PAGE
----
Tsuga canadensis - #9
In 1931, Governor Pinchot signed legislation making the hemlock Pennsylvania’s state tree. At Grey Towers, Cornelia favored this tree as sheared hedges in the Long Garden and Moat areas.
Hemlocks grow best in cool, moist environments and are often found along streams in mountain valleys where they keep water cool for trout and other aquatic life. At one time whole hemlock forests were devastated for the tannin-rich inner bark that pioneers used to tan leather.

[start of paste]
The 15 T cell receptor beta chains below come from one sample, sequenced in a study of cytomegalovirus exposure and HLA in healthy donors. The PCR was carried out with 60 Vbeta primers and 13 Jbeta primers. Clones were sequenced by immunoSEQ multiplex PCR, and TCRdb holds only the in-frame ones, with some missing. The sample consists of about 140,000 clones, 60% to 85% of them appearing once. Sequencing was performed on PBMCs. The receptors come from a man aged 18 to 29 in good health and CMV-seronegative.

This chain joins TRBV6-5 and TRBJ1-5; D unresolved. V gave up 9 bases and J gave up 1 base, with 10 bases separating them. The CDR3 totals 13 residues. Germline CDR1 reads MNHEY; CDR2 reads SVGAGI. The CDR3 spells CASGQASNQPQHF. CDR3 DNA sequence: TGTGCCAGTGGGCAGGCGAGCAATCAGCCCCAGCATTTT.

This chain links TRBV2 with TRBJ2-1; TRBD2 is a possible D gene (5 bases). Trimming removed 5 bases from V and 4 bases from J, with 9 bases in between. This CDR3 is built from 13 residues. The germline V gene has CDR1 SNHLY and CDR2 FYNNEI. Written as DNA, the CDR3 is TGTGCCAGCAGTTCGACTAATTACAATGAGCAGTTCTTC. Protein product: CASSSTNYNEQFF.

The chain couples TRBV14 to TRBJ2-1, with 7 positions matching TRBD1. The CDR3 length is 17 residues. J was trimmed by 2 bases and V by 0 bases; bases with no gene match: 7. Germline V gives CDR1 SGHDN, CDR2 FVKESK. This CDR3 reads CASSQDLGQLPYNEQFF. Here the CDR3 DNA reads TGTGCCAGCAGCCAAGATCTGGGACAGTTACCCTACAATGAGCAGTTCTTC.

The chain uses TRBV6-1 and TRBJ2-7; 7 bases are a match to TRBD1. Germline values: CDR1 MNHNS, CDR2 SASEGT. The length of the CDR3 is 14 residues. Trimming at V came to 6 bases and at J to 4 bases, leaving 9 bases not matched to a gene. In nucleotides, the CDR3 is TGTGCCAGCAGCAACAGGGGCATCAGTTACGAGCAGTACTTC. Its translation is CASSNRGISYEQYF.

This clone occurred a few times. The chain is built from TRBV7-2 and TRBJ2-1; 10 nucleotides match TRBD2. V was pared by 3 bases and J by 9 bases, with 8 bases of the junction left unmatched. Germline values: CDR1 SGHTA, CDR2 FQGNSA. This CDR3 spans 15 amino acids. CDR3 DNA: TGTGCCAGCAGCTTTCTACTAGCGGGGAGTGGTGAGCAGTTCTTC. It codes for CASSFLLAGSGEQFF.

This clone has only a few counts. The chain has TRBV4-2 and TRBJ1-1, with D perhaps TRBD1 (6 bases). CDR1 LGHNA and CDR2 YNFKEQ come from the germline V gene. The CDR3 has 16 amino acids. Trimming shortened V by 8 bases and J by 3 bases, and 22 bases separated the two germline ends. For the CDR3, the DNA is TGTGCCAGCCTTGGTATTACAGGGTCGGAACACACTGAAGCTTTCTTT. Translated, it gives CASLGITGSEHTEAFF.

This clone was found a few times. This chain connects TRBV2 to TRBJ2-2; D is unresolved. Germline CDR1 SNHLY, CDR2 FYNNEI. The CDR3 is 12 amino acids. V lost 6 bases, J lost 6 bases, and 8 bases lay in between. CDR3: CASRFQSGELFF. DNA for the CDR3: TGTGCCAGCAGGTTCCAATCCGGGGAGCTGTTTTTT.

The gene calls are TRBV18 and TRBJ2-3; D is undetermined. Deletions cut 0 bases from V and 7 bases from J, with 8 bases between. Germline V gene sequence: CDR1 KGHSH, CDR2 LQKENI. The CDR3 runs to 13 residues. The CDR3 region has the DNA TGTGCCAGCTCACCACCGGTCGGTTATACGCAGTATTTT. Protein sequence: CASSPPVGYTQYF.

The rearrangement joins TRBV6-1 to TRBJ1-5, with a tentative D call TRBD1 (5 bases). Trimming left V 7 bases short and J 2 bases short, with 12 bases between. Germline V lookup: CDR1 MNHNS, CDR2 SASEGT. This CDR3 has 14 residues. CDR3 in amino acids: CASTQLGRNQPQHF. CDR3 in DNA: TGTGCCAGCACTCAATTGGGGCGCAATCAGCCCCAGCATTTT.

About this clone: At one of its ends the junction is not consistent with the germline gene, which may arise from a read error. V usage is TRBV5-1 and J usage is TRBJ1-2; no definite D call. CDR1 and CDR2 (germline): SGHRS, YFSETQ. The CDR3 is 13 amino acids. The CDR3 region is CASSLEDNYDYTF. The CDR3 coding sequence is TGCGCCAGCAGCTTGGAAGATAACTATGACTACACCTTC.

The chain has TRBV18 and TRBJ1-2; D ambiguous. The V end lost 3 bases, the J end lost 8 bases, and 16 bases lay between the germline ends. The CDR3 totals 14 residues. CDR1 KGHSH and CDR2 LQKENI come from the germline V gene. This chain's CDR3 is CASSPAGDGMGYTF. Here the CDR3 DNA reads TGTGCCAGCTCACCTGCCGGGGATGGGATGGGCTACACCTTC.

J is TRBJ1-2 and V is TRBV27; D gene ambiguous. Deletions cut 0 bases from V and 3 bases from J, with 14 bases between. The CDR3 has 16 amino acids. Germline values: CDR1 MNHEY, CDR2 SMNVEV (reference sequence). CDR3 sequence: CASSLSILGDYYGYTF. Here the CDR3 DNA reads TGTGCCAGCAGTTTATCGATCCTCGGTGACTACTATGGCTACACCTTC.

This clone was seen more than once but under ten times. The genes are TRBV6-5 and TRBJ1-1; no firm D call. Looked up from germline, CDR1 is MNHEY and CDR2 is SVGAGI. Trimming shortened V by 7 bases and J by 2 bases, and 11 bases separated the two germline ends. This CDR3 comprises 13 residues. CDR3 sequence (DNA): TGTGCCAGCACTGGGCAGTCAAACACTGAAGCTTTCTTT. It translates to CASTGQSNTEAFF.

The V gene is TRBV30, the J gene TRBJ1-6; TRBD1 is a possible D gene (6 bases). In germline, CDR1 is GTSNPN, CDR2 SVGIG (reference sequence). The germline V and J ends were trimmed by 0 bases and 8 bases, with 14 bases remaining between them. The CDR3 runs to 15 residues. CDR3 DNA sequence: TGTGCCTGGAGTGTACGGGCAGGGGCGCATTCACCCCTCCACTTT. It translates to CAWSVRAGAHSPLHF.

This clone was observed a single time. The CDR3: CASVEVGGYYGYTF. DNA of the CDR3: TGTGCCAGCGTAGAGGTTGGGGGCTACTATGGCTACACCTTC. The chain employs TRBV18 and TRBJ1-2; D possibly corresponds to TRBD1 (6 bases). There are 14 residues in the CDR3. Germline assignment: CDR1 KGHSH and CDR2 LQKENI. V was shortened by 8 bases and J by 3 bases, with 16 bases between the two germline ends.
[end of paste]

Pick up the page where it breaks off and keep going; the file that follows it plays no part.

This tree species can reach an age of 600 years, but today it is threatened by the hemlock woolly adelgid—a sap-feeding insect that was introduced from Asia. The presence of the woolly adelgid is indicated by their egg sacs, which look like the tips of cotton swabs and are found on the undersides of affected needles. The normally shiny, dark green needles turn grayish-green, and the tree eventually dies.